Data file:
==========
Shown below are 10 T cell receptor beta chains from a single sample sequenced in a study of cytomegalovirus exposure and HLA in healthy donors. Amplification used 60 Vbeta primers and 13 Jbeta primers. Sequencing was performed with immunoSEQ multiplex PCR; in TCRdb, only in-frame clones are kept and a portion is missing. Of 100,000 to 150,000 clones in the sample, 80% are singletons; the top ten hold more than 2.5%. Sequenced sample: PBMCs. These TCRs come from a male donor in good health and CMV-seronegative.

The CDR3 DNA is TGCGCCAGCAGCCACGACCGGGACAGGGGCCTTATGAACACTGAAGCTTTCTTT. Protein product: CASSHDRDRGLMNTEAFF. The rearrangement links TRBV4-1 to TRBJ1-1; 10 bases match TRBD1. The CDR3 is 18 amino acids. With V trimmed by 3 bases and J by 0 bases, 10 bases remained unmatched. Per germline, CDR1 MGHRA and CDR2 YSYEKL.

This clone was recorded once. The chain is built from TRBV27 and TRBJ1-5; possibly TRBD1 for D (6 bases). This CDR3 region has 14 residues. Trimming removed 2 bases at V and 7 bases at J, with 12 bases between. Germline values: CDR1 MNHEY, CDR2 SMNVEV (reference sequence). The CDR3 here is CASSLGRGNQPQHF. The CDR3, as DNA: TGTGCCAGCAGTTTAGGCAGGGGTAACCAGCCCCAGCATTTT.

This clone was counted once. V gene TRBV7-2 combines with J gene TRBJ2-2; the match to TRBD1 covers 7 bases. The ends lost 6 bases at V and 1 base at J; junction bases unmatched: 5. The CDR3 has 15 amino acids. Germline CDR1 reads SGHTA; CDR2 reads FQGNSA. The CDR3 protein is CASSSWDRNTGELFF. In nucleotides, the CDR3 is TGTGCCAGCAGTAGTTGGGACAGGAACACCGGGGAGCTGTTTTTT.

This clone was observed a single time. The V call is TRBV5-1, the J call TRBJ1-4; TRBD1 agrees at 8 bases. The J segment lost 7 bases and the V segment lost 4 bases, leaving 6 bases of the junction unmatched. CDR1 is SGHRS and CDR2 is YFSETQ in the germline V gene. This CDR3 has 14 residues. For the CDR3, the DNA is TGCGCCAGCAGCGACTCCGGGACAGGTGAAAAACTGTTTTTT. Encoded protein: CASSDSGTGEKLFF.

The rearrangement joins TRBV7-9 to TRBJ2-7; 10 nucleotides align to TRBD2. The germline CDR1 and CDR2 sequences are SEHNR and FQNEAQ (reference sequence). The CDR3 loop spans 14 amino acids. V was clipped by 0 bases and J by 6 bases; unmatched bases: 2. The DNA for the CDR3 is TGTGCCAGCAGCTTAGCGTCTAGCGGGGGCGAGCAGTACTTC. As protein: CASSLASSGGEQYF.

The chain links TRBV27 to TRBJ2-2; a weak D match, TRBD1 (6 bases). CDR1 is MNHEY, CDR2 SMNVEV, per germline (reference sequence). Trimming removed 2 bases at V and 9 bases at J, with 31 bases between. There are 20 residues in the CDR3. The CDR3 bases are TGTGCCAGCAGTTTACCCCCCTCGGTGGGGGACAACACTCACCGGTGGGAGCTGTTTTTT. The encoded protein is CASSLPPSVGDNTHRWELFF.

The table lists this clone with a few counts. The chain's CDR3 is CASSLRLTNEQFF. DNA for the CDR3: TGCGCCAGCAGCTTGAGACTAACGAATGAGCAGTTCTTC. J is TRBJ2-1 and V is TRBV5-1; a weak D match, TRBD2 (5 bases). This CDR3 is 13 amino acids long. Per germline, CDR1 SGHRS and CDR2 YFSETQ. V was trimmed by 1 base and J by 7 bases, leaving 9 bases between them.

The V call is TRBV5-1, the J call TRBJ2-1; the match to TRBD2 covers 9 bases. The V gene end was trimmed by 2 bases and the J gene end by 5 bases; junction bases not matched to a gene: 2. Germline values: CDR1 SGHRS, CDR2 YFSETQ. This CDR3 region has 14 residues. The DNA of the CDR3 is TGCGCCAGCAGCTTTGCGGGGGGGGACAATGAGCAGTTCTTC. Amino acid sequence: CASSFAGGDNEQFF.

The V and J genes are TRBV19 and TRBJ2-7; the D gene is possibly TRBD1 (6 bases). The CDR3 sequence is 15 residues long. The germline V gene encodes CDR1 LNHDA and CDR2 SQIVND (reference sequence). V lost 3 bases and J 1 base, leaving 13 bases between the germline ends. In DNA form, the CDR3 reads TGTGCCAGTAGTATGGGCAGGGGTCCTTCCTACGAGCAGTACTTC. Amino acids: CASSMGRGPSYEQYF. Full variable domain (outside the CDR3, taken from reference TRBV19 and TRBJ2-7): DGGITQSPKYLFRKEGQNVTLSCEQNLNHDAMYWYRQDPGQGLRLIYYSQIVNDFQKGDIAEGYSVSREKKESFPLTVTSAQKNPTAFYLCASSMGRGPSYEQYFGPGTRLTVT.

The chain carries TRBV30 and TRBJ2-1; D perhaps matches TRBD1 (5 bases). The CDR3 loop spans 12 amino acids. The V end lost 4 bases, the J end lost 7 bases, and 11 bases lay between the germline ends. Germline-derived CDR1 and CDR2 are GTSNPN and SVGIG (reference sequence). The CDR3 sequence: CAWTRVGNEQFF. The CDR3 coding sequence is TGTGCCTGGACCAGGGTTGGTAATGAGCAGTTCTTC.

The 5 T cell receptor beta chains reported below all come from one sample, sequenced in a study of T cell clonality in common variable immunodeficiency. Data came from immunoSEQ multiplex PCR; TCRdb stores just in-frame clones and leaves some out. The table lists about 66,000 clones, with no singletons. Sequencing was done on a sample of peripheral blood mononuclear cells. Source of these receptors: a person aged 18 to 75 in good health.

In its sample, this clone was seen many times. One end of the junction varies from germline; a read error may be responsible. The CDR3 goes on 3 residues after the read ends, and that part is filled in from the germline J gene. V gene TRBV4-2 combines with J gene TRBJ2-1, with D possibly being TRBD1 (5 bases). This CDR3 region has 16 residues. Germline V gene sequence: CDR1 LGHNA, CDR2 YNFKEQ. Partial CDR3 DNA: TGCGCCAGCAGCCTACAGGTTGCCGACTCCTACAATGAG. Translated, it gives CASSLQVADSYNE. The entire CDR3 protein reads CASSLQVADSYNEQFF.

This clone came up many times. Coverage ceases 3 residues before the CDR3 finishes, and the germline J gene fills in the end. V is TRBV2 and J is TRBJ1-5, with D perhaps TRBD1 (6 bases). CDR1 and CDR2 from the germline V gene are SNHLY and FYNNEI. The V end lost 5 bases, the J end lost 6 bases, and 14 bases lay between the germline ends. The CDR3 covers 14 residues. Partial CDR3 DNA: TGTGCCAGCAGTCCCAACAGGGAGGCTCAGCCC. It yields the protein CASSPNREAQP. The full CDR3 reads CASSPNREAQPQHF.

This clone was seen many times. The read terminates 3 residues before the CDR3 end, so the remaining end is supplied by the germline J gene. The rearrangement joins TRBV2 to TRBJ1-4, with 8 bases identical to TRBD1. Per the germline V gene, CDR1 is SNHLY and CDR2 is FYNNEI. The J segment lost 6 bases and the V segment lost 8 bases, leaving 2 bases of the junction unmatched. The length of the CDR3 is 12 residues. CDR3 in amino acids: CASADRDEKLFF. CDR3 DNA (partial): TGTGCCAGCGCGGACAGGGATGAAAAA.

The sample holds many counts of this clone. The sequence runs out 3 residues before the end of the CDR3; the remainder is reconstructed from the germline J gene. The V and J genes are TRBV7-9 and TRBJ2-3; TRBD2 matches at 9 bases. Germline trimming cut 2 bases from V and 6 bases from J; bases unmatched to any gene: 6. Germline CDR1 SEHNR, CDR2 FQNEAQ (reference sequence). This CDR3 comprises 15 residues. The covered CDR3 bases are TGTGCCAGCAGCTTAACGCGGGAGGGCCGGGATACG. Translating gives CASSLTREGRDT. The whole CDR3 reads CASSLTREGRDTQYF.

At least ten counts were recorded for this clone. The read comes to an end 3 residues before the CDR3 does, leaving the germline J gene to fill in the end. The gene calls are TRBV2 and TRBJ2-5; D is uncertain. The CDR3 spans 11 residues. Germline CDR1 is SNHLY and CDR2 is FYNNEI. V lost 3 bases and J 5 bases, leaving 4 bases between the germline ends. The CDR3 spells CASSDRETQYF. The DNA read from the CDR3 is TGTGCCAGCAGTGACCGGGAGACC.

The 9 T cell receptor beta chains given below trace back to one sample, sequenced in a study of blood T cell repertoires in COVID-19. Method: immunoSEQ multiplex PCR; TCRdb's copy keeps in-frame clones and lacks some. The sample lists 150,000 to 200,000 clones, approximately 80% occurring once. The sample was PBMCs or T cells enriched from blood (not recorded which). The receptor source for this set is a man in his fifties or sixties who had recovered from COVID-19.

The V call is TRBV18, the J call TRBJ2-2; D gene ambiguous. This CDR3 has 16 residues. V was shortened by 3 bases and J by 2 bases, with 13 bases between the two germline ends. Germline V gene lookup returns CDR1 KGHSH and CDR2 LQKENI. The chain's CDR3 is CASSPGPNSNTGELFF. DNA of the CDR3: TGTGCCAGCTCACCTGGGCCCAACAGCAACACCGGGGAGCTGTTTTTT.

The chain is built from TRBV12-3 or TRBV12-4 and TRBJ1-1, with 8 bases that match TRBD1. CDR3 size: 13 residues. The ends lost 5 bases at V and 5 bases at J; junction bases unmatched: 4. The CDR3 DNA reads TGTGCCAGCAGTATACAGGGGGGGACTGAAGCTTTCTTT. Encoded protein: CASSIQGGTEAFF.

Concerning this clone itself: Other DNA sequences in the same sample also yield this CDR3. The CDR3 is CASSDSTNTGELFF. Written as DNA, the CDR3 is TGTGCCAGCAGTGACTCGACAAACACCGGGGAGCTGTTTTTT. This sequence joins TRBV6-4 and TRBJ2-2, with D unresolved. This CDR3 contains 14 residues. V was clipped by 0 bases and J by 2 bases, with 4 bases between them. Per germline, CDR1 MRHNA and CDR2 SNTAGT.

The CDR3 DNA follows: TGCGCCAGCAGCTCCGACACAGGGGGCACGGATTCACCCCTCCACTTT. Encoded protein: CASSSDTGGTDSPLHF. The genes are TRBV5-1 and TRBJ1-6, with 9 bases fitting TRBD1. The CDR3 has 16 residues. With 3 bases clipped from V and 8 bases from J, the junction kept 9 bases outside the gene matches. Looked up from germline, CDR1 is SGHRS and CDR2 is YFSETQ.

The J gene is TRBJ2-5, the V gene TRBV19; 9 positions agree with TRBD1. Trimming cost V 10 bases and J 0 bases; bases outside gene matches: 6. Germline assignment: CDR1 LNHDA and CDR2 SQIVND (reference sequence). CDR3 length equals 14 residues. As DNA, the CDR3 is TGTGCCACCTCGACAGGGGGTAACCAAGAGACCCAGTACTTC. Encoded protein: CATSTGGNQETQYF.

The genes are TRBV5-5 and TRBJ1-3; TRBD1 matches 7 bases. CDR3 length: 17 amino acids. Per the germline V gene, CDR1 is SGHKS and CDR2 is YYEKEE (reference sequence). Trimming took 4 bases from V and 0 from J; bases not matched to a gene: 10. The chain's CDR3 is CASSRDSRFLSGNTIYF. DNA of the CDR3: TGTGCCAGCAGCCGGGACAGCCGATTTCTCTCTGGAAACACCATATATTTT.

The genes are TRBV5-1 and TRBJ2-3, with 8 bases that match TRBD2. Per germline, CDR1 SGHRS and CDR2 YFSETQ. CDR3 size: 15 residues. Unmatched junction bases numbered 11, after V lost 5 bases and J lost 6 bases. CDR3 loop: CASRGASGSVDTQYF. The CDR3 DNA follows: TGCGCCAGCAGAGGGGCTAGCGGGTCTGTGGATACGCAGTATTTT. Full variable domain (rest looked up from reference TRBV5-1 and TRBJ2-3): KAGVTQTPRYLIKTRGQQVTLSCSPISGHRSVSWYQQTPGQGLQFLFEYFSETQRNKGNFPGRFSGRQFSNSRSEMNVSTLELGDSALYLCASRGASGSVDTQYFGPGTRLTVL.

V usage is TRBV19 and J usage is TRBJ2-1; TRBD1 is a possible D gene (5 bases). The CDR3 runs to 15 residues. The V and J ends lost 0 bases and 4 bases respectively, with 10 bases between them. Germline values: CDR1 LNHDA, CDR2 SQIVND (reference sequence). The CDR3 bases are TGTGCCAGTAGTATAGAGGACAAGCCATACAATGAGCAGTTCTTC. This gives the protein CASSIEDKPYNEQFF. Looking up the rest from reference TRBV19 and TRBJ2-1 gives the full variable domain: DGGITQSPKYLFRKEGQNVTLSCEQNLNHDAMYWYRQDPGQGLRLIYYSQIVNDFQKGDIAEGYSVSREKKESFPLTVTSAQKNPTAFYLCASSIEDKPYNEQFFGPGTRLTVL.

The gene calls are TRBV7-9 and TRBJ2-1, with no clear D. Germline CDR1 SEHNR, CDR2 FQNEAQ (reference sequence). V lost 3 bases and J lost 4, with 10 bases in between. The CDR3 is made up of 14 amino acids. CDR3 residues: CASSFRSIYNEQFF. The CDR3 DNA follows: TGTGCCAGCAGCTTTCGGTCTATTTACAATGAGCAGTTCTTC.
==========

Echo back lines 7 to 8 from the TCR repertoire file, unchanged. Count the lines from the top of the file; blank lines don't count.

The chain links TRBV27 to TRBJ2-2; a weak D match, TRBD1 (6 bases). CDR1 is MNHEY, CDR2 SMNVEV, per germline (reference sequence). Trimming removed 2 bases at V and 9 bases at J, with 31 bases between. There are 20 residues in the CDR3. The CDR3 bases are TGTGCCAGCAGTTTACCCCCCTCGGTGGGGGACAACACTCACCGGTGGGAGCTGTTTTTT. The encoded protein is CASSLPPSVGDNTHRWELFF.

The table lists this clone with a few counts. The chain's CDR3 is CASSLRLTNEQFF. DNA for the CDR3: TGCGCCAGCAGCTTGAGACTAACGAATGAGCAGTTCTTC. J is TRBJ2-1 and V is TRBV5-1; a weak D match, TRBD2 (5 bases). This CDR3 is 13 amino acids long. Per germline, CDR1 SGHRS and CDR2 YFSETQ. V was trimmed by 1 base and J by 7 bases, leaving 9 bases between them.